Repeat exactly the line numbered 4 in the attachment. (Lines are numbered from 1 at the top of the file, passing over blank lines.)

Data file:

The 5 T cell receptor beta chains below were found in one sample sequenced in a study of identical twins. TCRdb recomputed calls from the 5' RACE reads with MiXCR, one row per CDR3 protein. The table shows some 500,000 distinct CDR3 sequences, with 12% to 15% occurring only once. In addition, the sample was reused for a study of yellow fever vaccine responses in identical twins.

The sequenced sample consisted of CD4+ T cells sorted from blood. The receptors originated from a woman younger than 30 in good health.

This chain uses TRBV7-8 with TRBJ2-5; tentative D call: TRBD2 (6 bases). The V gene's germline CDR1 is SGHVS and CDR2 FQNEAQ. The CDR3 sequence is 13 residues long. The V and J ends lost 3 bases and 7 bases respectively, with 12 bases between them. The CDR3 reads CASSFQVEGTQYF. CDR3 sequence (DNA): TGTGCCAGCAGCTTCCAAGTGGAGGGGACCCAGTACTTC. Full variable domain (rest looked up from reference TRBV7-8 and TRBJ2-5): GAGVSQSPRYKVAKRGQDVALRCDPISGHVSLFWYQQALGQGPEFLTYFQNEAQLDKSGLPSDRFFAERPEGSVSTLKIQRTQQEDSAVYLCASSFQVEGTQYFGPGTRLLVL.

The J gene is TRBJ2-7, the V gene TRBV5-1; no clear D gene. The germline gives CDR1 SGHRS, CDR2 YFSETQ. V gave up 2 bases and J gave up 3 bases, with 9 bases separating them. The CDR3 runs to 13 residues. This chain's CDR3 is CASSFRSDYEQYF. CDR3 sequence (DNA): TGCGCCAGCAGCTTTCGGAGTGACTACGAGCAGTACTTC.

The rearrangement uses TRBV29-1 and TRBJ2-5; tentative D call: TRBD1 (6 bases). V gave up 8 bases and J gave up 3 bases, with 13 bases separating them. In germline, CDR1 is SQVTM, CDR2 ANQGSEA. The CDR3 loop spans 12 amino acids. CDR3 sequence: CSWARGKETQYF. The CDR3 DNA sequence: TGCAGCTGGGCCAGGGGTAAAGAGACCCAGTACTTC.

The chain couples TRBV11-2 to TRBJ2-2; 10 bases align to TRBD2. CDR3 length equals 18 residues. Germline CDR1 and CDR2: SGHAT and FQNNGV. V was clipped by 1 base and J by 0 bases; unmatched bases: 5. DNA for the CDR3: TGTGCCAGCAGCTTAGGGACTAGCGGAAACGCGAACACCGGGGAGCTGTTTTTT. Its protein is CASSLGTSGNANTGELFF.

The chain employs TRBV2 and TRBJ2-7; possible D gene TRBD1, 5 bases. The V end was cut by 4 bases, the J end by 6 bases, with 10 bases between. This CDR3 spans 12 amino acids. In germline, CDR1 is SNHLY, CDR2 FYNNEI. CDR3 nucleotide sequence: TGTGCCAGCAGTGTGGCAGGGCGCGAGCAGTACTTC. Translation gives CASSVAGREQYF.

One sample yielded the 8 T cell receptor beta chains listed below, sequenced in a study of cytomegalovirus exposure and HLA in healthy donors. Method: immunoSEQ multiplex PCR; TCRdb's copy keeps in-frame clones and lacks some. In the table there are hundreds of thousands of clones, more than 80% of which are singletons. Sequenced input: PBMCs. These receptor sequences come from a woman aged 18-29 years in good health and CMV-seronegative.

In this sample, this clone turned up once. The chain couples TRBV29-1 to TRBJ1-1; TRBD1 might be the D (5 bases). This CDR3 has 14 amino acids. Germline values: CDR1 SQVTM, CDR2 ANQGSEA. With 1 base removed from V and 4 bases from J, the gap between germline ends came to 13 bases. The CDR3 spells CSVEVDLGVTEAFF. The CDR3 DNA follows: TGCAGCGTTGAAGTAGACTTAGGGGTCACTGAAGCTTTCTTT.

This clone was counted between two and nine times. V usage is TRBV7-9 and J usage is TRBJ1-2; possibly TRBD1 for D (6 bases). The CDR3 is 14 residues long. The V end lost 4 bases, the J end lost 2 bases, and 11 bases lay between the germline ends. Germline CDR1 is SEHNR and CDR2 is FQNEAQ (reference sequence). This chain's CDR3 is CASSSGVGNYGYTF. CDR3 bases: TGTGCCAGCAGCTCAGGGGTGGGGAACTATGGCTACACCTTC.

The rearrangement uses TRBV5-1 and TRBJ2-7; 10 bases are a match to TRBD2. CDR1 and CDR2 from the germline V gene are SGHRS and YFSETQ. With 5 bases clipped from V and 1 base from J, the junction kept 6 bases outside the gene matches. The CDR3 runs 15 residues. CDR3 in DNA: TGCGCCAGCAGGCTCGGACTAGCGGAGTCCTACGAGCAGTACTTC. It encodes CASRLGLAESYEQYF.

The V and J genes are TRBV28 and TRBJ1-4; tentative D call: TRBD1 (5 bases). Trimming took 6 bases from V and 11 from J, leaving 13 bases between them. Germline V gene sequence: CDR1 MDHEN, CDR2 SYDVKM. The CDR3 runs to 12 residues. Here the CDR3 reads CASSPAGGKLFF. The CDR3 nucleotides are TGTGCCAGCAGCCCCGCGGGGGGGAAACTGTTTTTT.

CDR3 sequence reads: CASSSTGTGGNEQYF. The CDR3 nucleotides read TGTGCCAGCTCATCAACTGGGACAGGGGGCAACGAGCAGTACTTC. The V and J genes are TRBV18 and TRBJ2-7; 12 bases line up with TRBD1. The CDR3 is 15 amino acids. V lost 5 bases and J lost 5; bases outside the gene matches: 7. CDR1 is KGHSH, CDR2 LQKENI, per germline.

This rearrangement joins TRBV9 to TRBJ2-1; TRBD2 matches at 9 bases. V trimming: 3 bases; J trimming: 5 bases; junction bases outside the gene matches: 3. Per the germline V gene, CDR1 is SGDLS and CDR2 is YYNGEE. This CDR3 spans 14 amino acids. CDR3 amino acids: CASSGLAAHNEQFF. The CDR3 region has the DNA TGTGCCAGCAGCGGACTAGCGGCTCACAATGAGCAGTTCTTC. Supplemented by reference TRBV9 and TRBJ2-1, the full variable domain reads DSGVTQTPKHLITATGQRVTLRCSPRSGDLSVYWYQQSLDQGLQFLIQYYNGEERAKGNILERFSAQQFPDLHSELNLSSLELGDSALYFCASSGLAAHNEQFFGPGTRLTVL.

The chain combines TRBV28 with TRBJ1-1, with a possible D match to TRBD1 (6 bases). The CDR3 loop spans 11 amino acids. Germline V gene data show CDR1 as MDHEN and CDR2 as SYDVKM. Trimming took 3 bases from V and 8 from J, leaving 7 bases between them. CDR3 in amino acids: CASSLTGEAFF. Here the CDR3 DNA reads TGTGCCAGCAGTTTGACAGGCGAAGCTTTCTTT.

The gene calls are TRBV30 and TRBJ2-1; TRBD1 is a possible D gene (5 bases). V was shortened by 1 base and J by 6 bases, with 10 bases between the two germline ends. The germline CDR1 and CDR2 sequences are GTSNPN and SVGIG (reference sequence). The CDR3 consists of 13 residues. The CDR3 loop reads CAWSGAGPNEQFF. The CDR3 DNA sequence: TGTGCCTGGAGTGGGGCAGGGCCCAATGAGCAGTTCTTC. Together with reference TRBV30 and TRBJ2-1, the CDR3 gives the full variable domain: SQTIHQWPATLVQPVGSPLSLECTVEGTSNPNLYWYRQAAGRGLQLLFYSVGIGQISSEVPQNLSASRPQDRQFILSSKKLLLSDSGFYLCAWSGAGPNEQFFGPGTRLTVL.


The J gene is TRBJ2-7, the V gene TRBV5-1; no clear D gene. The germline gives CDR1 SGHRS, CDR2 YFSETQ. V gave up 2 bases and J gave up 3 bases, with 9 bases separating them. The CDR3 runs to 13 residues. This chain's CDR3 is CASSFRSDYEQYF. CDR3 sequence (DNA): TGCGCCAGCAGCTTTCGGAGTGACTACGAGCAGTACTTC.